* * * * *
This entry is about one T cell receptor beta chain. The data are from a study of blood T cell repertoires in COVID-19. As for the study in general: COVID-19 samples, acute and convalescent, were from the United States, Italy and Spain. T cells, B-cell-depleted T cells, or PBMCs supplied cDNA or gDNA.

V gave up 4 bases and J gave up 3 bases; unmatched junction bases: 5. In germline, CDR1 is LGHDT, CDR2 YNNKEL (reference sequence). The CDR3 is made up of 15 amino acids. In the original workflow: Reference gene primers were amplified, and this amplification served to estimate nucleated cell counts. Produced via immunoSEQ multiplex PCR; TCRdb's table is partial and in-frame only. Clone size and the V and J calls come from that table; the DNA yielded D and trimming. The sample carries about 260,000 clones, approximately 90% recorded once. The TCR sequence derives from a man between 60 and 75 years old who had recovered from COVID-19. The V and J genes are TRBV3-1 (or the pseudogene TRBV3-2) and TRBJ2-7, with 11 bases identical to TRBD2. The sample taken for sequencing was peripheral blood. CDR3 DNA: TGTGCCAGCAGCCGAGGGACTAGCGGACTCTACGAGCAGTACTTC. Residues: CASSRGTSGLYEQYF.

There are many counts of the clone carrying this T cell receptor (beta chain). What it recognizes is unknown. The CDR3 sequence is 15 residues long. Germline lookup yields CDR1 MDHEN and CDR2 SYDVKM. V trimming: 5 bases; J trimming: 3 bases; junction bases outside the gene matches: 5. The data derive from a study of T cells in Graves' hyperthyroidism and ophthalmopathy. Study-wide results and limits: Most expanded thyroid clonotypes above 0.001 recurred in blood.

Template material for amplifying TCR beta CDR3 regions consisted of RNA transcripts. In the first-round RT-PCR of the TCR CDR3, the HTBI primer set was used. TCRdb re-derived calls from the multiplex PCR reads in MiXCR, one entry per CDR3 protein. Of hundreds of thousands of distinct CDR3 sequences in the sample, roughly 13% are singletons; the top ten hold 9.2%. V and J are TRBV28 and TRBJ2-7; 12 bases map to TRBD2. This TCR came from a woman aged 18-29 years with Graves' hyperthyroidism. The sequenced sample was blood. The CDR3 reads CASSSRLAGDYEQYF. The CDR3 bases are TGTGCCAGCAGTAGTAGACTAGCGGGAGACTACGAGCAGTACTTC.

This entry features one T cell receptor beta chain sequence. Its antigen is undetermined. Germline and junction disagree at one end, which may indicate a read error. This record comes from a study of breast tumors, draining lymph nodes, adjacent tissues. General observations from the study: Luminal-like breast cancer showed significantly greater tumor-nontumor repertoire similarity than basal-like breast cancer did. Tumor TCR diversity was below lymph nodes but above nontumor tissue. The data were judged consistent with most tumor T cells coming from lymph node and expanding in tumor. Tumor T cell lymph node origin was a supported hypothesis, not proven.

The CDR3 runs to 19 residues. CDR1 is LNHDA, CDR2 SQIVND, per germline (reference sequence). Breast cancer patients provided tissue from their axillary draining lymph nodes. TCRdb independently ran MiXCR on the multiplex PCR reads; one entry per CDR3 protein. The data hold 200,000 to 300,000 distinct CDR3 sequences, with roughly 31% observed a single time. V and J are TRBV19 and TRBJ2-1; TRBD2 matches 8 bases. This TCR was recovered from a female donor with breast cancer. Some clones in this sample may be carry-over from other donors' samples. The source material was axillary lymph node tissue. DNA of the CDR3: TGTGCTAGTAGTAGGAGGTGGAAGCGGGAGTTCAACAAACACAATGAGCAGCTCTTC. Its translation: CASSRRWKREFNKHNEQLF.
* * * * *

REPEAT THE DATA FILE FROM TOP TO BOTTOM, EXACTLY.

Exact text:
This entry is about one T cell receptor beta chain. The data are from a study of blood T cell repertoires in COVID-19. As for the study in general: COVID-19 samples, acute and convalescent, were from the United States, Italy and Spain. T cells, B-cell-depleted T cells, or PBMCs supplied cDNA or gDNA.

V gave up 4 bases and J gave up 3 bases; unmatched junction bases: 5. In germline, CDR1 is LGHDT, CDR2 YNNKEL (reference sequence). The CDR3 is made up of 15 amino acids. In the original workflow: Reference gene primers were amplified, and this amplification served to estimate nucleated cell counts. Produced via immunoSEQ multiplex PCR; TCRdb's table is partial and in-frame only. Clone size and the V and J calls come from that table; the DNA yielded D and trimming. The sample carries about 260,000 clones, approximately 90% recorded once. The TCR sequence derives from a man between 60 and 75 years old who had recovered from COVID-19. The V and J genes are TRBV3-1 (or the pseudogene TRBV3-2) and TRBJ2-7, with 11 bases identical to TRBD2. The sample taken for sequencing was peripheral blood. CDR3 DNA: TGTGCCAGCAGCCGAGGGACTAGCGGACTCTACGAGCAGTACTTC. Residues: CASSRGTSGLYEQYF.

There are many counts of the clone carrying this T cell receptor (beta chain). What it recognizes is unknown. The CDR3 sequence is 15 residues long. Germline lookup yields CDR1 MDHEN and CDR2 SYDVKM. V trimming: 5 bases; J trimming: 3 bases; junction bases outside the gene matches: 5. The data derive from a study of T cells in Graves' hyperthyroidism and ophthalmopathy. Study-wide results and limits: Most expanded thyroid clonotypes above 0.001 recurred in blood.

Template material for amplifying TCR beta CDR3 regions consisted of RNA transcripts. In the first-round RT-PCR of the TCR CDR3, the HTBI primer set was used. TCRdb re-derived calls from the multiplex PCR reads in MiXCR, one entry per CDR3 protein. Of hundreds of thousands of distinct CDR3 sequences in the sample, roughly 13% are singletons; the top ten hold 9.2%. V and J are TRBV28 and TRBJ2-7; 12 bases map to TRBD2. This TCR came from a woman aged 18-29 years with Graves' hyperthyroidism. The sequenced sample was blood. The CDR3 reads CASSSRLAGDYEQYF. The CDR3 bases are TGTGCCAGCAGTAGTAGACTAGCGGGAGACTACGAGCAGTACTTC.

This entry features one T cell receptor beta chain sequence. Its antigen is undetermined. Germline and junction disagree at one end, which may indicate a read error. This record comes from a study of breast tumors, draining lymph nodes, adjacent tissues. General observations from the study: Luminal-like breast cancer showed significantly greater tumor-nontumor repertoire similarity than basal-like breast cancer did. Tumor TCR diversity was below lymph nodes but above nontumor tissue. The data were judged consistent with most tumor T cells coming from lymph node and expanding in tumor. Tumor T cell lymph node origin was a supported hypothesis, not proven.

The CDR3 runs to 19 residues. CDR1 is LNHDA, CDR2 SQIVND, per germline (reference sequence). Breast cancer patients provided tissue from their axillary draining lymph nodes. TCRdb independently ran MiXCR on the multiplex PCR reads; one entry per CDR3 protein. The data hold 200,000 to 300,000 distinct CDR3 sequences, with roughly 31% observed a single time. V and J are TRBV19 and TRBJ2-1; TRBD2 matches 8 bases. This TCR was recovered from a female donor with breast cancer. Some clones in this sample may be carry-over from other donors' samples. The source material was axillary lymph node tissue. DNA of the CDR3: TGTGCTAGTAGTAGGAGGTGGAAGCGGGAGTTCAACAAACACAATGAGCAGCTCTTC. Its translation: CASSRRWKREFNKHNEQLF.